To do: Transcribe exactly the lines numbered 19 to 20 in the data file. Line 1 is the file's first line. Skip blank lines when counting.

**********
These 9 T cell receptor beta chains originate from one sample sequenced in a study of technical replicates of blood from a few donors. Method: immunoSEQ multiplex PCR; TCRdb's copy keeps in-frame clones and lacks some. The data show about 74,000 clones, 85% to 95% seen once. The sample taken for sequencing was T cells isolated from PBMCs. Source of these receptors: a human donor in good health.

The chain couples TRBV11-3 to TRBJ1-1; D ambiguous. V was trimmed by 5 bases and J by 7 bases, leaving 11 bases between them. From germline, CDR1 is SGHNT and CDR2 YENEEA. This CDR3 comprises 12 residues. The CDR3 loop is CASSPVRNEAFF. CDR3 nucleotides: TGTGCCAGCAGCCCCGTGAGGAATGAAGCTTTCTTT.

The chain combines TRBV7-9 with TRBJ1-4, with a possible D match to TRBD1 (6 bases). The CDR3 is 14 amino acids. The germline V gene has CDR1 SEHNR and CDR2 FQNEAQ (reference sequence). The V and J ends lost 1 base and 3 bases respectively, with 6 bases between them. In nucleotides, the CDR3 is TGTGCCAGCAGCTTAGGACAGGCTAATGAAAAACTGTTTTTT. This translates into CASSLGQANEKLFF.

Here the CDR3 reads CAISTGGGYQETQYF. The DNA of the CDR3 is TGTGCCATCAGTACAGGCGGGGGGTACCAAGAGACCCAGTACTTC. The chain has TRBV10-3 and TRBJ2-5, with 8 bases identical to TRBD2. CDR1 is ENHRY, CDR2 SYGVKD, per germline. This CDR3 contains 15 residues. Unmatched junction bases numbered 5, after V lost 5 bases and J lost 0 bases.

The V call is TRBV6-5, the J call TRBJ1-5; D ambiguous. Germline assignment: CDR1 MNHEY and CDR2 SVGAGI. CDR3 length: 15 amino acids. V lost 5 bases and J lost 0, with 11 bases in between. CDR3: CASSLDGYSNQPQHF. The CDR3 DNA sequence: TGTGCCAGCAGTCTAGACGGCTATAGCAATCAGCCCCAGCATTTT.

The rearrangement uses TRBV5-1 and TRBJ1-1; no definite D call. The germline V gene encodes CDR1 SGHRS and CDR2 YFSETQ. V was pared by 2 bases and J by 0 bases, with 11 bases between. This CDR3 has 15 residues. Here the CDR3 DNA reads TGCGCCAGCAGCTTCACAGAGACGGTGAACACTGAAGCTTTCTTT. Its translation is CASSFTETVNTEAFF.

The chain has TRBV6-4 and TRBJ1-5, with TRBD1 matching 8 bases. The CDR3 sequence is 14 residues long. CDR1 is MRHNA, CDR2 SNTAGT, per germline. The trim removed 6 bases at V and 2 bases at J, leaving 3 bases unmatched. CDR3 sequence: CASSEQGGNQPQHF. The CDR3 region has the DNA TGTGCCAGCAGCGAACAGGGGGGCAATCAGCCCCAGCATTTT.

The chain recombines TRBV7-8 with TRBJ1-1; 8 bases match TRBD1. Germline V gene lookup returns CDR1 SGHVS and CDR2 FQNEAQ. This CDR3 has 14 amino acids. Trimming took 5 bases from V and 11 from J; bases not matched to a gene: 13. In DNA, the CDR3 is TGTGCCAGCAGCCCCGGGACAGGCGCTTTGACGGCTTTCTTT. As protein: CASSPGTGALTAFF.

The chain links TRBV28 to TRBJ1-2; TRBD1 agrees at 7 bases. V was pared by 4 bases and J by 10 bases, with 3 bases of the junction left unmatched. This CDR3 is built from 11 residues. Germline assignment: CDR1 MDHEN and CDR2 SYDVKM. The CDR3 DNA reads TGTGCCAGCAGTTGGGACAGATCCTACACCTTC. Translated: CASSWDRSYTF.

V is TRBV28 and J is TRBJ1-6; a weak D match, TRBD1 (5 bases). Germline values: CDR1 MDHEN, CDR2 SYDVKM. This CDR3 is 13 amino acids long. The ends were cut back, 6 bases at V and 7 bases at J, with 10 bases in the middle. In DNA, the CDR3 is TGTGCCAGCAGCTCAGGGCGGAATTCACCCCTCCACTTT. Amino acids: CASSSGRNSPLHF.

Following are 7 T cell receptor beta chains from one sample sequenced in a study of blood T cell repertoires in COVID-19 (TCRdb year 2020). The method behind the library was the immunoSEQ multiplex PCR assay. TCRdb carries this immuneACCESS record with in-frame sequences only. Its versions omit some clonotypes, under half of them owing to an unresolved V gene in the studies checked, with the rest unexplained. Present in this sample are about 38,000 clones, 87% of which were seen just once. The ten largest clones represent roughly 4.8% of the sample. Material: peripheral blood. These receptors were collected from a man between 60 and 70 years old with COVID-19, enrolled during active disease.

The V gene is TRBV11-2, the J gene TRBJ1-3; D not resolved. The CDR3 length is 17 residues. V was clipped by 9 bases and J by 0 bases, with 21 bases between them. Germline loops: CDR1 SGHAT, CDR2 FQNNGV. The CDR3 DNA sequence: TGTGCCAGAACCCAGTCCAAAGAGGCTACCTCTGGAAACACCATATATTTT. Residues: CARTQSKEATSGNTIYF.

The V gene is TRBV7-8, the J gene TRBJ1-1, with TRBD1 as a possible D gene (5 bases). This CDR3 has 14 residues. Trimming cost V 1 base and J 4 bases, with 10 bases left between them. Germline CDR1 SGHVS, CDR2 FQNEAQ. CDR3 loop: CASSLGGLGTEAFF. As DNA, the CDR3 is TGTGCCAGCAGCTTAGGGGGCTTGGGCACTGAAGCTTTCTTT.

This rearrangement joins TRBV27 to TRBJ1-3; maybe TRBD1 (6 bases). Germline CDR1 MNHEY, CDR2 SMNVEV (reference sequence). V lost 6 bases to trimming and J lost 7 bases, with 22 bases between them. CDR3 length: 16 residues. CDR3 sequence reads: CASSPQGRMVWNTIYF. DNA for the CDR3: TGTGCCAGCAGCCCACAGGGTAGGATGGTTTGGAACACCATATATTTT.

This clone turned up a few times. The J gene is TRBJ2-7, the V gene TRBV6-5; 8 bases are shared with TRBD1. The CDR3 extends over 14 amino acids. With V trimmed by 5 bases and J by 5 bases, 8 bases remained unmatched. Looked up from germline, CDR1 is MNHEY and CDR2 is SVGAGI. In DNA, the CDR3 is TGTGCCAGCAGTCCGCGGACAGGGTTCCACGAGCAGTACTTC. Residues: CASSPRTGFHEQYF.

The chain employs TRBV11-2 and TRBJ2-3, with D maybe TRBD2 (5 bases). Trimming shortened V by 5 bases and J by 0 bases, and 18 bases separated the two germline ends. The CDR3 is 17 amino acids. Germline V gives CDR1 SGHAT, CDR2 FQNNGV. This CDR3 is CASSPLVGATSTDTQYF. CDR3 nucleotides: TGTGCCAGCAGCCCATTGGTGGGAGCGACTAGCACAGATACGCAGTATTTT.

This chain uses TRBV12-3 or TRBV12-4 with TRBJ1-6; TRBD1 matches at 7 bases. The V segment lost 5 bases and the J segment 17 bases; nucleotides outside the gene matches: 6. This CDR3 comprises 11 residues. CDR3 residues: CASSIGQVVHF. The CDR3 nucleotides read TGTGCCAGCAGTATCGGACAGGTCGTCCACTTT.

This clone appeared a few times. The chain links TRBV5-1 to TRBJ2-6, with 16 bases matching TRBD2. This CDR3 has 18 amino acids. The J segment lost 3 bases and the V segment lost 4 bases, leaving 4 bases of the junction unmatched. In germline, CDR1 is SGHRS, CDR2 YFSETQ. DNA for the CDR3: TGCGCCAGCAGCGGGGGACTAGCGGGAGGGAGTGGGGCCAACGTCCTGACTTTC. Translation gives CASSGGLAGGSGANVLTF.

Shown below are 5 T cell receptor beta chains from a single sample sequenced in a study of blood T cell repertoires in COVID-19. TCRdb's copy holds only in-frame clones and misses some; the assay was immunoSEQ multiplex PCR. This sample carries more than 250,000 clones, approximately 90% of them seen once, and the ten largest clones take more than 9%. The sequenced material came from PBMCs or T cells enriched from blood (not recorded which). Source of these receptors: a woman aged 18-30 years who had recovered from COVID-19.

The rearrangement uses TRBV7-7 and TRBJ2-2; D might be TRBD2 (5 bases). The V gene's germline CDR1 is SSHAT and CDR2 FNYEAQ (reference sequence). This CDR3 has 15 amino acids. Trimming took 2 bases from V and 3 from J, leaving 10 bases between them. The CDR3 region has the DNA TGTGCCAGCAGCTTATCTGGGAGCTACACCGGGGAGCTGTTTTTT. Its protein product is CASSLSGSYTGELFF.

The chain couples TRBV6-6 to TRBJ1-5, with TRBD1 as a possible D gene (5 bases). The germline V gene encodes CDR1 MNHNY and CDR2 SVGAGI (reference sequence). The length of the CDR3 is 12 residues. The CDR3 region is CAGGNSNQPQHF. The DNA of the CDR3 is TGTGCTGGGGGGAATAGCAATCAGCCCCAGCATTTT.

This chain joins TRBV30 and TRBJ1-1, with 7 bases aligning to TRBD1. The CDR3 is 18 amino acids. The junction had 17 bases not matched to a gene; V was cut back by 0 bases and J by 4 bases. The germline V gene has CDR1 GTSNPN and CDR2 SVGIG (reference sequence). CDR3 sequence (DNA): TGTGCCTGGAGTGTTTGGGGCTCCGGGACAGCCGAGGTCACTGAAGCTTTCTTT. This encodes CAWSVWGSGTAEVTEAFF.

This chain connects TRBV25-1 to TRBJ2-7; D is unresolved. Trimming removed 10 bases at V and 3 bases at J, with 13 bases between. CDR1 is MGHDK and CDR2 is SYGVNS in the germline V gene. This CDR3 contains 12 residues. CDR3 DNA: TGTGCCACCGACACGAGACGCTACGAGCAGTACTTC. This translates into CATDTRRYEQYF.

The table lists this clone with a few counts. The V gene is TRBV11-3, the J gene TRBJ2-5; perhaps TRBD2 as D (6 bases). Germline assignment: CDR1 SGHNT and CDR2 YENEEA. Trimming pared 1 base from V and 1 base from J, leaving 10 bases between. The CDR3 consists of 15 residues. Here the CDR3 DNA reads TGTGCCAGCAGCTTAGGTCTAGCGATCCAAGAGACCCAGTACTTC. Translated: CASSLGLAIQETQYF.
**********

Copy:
Shown below are 5 T cell receptor beta chains from a single sample sequenced in a study of blood T cell repertoires in COVID-19. TCRdb's copy holds only in-frame clones and misses some; the assay was immunoSEQ multiplex PCR. This sample carries more than 250,000 clones, approximately 90% of them seen once, and the ten largest clones take more than 9%. The sequenced material came from PBMCs or T cells enriched from blood (not recorded which). Source of these receptors: a woman aged 18-30 years who had recovered from COVID-19.

The rearrangement uses TRBV7-7 and TRBJ2-2; D might be TRBD2 (5 bases). The V gene's germline CDR1 is SSHAT and CDR2 FNYEAQ (reference sequence). This CDR3 has 15 amino acids. Trimming took 2 bases from V and 3 from J, leaving 10 bases between them. The CDR3 region has the DNA TGTGCCAGCAGCTTATCTGGGAGCTACACCGGGGAGCTGTTTTTT. Its protein product is CASSLSGSYTGELFF.